Sagrada Família could be forced to pay taxes, after over a century of unlicensed building

The Sagrada Família is one of the most emblematic, but also one of the most polemic, buildings in Barcelona. With up to 10,000 visitors per day, more than 3 million every year, the most iconic building by Antoni Gaudí is a nightmare for neighbours, who have to deal with congestion in their streets and are afraid that the temple construction works may be expanded beyond the current enclosure. Recently, though, a new controversy has also arisen. After more than a century under construction, Barcelona City Hall has announced that it will request the basilica board to pay taxes and have a building permit, which it does not currently possess. According to the estimations, this licence will demand €840,000 of the Barcelona Archbishop, €8.4 million by 2026, the year in which the works are supposed to be completed.

Sagrada Familia basilica in Barcelona (by ACN)
Sagrada Familia basilica in Barcelona (by ACN) / ACN / Sara Prim

ACN / Marina Force

October 11, 2016 03:41 PM

Barcelona (CNA).- The Sagrada Familia Basilica is Barcelona’s tourist attraction par excellence. Last year the most famous building by Antoni Gaudí received 3.7 million visitors – up to 10,000 per day. The church, under construction for 134 years now, is deemed a work of genius, although it has not been exempt from controversy. The rising tide of tourists visiting the city cultural landmark has irritated neighbours, who have to deal with congestion in their streets. To add more fuel to the fire, a new polemic issue has arisen. The temple does not pay taxes to the city. The construction process started in March 1882 and in all these years the basilica has never had a building permit and, what is more, no mayor has demanded it, until now. The city’s mayor, Ada Colau, has announced her plans to meet with the basilica board to reverse this hundred-and-thirty-four-year-old situation.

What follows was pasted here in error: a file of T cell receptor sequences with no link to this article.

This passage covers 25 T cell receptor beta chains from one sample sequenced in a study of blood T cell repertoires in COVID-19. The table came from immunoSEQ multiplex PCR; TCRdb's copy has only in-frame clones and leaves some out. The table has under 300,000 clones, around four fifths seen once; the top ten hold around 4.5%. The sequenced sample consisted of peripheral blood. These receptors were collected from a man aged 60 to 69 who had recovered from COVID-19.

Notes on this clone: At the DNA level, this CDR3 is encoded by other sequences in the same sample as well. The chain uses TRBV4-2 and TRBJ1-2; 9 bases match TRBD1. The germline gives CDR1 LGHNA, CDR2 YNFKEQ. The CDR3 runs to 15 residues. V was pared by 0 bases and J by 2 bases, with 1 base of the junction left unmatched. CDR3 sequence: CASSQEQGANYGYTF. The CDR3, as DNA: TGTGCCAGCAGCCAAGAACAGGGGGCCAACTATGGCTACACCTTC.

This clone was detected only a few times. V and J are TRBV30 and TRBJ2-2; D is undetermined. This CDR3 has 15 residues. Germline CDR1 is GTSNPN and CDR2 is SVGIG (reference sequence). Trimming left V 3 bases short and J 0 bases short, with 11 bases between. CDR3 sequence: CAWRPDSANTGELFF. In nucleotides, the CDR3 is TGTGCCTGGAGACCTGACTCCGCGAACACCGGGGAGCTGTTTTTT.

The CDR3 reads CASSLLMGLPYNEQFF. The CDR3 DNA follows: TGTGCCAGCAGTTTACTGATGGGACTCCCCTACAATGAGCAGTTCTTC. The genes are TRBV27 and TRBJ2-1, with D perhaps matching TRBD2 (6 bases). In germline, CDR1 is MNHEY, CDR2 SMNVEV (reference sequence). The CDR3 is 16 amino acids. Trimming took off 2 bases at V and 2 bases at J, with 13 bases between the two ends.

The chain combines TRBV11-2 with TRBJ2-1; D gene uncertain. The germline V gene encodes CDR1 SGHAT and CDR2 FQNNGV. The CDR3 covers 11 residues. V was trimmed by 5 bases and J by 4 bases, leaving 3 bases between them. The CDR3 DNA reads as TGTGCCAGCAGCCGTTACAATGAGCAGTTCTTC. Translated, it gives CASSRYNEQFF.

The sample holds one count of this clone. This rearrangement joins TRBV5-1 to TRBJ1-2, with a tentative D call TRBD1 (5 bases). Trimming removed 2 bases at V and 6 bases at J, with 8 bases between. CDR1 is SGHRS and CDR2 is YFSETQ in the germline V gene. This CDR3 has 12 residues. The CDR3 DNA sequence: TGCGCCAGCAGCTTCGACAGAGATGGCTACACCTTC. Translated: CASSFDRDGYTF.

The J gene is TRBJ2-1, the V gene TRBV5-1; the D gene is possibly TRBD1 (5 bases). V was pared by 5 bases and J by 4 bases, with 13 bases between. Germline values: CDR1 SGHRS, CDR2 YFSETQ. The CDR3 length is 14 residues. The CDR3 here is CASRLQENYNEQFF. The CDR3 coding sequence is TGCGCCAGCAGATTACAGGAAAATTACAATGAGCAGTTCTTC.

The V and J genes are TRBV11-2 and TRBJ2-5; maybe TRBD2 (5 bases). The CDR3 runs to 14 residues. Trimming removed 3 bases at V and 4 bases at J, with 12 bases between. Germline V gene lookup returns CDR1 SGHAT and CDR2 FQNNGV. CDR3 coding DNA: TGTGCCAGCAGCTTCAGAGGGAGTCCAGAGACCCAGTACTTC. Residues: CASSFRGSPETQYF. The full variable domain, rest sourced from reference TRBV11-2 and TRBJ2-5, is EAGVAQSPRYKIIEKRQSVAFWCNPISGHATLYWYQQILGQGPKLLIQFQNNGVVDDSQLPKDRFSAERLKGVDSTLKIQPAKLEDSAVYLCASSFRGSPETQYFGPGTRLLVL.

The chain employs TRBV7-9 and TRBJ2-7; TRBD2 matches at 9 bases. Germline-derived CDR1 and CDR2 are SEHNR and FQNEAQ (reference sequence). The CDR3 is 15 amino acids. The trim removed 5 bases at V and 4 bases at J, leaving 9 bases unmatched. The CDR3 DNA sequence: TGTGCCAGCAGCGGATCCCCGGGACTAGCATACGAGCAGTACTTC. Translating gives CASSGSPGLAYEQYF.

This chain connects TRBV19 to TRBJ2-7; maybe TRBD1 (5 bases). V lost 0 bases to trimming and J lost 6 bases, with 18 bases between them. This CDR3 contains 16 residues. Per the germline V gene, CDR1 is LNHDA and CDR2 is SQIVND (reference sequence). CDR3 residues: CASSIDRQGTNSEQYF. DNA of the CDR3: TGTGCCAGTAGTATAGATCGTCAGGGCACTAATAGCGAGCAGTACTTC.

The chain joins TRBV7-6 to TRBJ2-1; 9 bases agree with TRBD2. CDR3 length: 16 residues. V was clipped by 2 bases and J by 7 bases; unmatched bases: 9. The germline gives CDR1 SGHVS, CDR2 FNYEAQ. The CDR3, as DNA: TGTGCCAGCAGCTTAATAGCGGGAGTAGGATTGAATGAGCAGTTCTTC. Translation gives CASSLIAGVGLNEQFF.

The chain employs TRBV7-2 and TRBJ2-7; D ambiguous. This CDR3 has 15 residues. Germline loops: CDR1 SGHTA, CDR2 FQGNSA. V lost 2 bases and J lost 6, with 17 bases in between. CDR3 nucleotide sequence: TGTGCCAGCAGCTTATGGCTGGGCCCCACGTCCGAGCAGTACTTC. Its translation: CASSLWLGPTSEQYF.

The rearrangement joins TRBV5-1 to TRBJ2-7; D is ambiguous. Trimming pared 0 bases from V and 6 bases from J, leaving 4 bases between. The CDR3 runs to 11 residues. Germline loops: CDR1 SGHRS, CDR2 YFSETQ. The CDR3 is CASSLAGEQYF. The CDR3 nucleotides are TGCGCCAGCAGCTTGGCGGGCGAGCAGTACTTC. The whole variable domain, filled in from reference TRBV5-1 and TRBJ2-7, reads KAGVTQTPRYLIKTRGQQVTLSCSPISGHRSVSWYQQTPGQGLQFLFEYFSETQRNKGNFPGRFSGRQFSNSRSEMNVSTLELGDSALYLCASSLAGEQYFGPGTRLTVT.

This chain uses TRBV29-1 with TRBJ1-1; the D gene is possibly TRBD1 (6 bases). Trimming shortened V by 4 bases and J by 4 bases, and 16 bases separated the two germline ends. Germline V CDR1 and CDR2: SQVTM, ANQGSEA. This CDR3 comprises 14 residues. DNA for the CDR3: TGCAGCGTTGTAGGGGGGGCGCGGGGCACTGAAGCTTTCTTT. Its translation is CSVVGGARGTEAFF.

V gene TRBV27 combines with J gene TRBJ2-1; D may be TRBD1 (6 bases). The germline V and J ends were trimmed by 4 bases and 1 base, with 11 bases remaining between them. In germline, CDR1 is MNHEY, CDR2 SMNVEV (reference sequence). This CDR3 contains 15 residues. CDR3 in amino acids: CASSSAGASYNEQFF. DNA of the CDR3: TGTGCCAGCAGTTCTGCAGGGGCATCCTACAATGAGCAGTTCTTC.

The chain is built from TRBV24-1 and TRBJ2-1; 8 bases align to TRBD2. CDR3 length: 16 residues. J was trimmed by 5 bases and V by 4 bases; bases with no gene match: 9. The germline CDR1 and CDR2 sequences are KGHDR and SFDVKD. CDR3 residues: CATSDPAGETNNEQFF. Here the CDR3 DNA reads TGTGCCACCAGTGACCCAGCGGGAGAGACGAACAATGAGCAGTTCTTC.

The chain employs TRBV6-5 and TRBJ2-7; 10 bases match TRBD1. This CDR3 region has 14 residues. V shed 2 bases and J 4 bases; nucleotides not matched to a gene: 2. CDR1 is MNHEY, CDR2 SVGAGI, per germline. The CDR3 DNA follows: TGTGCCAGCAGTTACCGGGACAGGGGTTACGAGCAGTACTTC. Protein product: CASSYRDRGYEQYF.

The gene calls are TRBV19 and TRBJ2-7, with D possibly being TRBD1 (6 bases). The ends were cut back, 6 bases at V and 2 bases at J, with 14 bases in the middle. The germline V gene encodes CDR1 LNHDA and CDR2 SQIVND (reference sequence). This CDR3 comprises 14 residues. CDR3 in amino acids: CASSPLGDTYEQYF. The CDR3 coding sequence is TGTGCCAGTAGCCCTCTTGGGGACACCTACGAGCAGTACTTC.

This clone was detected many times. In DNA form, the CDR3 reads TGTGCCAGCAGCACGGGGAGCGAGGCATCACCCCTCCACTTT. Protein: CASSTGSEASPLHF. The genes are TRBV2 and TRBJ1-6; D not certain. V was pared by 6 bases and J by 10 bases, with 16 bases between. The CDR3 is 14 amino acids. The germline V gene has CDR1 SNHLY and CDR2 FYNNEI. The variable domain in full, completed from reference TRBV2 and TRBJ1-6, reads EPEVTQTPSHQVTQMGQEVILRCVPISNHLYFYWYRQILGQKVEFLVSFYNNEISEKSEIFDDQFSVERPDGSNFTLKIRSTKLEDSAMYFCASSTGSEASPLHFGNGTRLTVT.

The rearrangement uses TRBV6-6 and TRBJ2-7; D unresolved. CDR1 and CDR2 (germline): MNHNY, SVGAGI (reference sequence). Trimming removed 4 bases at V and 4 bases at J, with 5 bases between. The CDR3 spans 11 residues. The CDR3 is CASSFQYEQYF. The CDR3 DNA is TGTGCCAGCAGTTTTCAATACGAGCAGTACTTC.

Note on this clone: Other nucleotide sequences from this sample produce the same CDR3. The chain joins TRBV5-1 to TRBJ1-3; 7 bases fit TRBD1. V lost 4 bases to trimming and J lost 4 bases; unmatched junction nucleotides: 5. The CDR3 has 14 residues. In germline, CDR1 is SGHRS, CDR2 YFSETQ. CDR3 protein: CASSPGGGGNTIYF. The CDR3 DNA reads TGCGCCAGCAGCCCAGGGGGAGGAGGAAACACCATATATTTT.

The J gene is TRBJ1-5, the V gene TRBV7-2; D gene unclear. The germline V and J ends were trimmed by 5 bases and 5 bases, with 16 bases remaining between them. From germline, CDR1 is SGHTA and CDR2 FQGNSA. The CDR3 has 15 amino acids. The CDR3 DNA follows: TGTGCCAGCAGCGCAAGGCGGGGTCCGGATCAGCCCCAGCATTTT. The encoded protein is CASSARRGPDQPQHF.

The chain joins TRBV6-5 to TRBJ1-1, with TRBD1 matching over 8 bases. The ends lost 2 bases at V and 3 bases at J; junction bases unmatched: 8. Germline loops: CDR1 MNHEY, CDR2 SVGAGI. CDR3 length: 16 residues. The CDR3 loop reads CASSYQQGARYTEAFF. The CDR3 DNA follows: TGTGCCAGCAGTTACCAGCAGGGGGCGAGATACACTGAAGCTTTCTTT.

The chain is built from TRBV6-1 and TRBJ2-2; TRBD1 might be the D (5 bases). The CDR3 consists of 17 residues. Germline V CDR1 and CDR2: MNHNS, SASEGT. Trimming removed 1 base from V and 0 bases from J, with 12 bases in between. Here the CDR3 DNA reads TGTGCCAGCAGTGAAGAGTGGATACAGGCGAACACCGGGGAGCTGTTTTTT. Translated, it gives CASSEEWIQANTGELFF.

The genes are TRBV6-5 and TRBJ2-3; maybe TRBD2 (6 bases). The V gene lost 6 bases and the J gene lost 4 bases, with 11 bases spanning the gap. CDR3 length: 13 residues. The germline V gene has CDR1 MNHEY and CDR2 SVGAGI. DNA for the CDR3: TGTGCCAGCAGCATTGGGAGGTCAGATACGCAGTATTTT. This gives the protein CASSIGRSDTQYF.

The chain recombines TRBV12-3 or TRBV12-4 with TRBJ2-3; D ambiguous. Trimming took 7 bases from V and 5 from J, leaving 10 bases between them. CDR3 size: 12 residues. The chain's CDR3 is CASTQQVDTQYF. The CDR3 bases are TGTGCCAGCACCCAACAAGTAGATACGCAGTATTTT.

The Barcelona council believes that the Sagrada Família must pay taxes, as do any other citizens wishing to throw up a wall or expand their building. With this in mind, it has announced a meeting with the basilica board to tackle the lack of licence. "It is normal to talk about a situation that has lasted for more than 100 years and therefore is, at some point, worth treating”, stated the City Hall, which added that the continuation of the construction works is not at risk and explained that they want to address this situation “without a rush and with a willingness to agree”. 

The Deputy Mayor for Urban Planning, Janet Sanz, acknowledged that it is a "complex issue". "What we want is to clarify at some point how they are developing this work and we have to make concrete whether this (lack of permit) refers to previous times and from when do we start counting”, the politician added.

The building permit could cost €840,000 per year